Use ribbon or cord which picks out a colour of the main tag and it really makes them pop!

Colour pop gift tags

Cutting around interesting images on the card cane make some fun shaped-tags, like this pear tree from a larger, square Christmas card…



Partridge gift tag

Polar Bear Gift Tag

Mounting your cut-outs onto other backgrounds can  make them even more special; I glued this Christmas goose image onto a narrow strip of gold glitter card and then trimmed the corners to make a large swing tag;

Festive Goose Tag

And sometimes cards are so striking that all you need to do is snip off the back and simply make a hole for the ribbon, like this gorgeous graphic print;

Stag Gift Tag

Once we’d finished, leaving a sea of tiny snips of card, drifts of glue and wisps of ribbon fibre, we put all our tags into a leftover gift box and I’ve labelled them ready for next year – a satisfying way to recycle and have fun making things in the process!  Do you recycle your cards? Any other creative ideas for things to do with them? I’d love to hear…

Boxed Christmas Gift Tags

Have a wonderful evening tonight if you’re out celebrating, or simply taking quiet stock in the warmth of home. May I wish you a very Happy New Year for 2015!

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Alternative Christmas Cake

This handful of days between Christmas and New Year is one of my favourite times of the year; time seems to slow down and it’s easy to forget what day of the week it is.  The rush and intensity of Christmas is over, but the abstinence of January is not yet upon us; the fires are lit, the cake tin is full, the corks are still gently popping, and there’s nowhere else we need to be – it’s blissful.

My family arrived on 23rd, so I added a few final festive touches to their rooms, including laying out our nativity set atop the butcher’s block in the guest room;


Three old temple bells also now hang from a pole in the bay window; junk shop finds which are now a permanent feature of the room but do look especially good at Christmas..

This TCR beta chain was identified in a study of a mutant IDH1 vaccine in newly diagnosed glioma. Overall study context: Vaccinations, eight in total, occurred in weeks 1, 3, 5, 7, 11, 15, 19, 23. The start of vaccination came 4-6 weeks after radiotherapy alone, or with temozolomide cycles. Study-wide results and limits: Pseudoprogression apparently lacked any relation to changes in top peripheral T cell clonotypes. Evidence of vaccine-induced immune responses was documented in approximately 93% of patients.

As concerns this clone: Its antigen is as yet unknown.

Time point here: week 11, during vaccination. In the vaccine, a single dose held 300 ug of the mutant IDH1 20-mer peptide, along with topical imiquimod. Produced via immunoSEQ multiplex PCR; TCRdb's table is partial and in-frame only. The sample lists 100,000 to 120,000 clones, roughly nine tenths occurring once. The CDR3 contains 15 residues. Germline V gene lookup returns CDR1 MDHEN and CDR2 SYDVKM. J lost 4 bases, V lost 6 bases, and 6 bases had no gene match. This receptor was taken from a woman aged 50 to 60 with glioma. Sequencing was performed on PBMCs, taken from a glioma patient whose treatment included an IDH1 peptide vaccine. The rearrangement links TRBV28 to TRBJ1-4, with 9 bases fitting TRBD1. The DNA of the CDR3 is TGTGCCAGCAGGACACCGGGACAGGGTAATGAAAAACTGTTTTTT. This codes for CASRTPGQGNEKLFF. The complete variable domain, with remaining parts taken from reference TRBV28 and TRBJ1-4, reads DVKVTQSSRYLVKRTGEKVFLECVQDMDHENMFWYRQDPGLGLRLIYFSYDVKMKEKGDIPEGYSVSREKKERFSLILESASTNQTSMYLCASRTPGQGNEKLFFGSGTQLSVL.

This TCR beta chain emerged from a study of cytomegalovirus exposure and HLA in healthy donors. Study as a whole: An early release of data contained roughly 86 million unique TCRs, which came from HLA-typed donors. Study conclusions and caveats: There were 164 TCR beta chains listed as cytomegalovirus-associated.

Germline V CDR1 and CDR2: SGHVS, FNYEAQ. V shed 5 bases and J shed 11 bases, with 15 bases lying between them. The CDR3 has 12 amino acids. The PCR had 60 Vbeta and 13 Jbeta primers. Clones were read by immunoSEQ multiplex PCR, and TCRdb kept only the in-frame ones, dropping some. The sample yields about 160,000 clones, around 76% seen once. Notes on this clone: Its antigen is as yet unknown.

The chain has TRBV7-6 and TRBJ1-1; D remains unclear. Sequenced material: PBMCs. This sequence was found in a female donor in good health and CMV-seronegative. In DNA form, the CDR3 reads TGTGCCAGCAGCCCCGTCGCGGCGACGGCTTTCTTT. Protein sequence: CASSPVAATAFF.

Temple bells

We travelled to the magical Royal Chapel of St Georges in Windsor for their carol service; a mixture of carols sung by choir and by congregation, interspersed with readings by members of the royal household staff and clergy.  The music was magnificent, and the combination of celebration, contemplation, prayer and song was the perfect start to Christmas ‘proper’…

St Georges bright

St. Georges Chapel and Choir, ℅ College of St. George

On Christmas Eve there was great excitement when we discovered a telegram from Father Christmas in the hearth of the fireplace in Harry’s bedroom, containing new pyjamas and promise of a visit later that night (and thank you to those who received a telegram from me in November’s competition and wrote to tell me of the reaction it caused; wonderful to hear!)

North Pole Telegram


As darkness fell we scattered our reindeer food on the lawn and even managed a momentary glimpse of Santa’s sleigh which lit up the sky briefly with blinking points of light to the west. Harry shrieked in awe.  A greater cynic than I might have mistaken it for a plane stuck in a holding pattern over the airport, but Harry is adamant and who am I to disagree?

And at bedtime,  Harry diligently laid out a platter for Santa with milk, mince pie and a VERY large carrot (‘it has to feed all the reindeer, not just Rudolph!’ he pointed out, helpfully…

A little treat for Santa

I have to tell you, several large bites of raw carrot are not the best thing to eat late on Christmas Eve night after a large meal and plenty of wine, but these things have to be done..

Santa came!

Christmas Day dawned bright and clear so we interspersed the eating, drinking and gift-opening with time outdoors; walking in the park enjoying the rare winter sunshine.  I was given some wonderful presents, like these books I’ve had on my must-read list for a while, and a lovely simple wooden tissue box holder that just makes me smile…

Tissue box wooden houses

And a poignant and lovely gift; one of the poppies from the installation that ceramic artist Paul Cummins created at the Tower of London to commemorate the centenary of the start of the First World War (you can read more here).  Definitely a contender for best-present-ever-that-I’d-never-have-thought-to-ask-for.

Paul Cummins Poppy

And now we’re back to just the three of us, and are gradually returning the house to its usual state; the tree will stay up with its twinkling lights for a good few days more, but the bonfire is going now, fuelled by bags of gift wrap and empty boxes, agitated by an excitable small boy with a long poking stick.  Later we’ll be recycling some of our favourite Christmas cards, cutting out the pictures and making things for next year.

And everywhere now, touches of green as the New Year approaches.  Bulbs on the sills, promising a heady burst of scent within days, and warding off the gloom that the end of the holidays can bring.


I hope that you had a lovely, lovely break, even if today signals a return to work and the world at large… I’ll be back again very soon.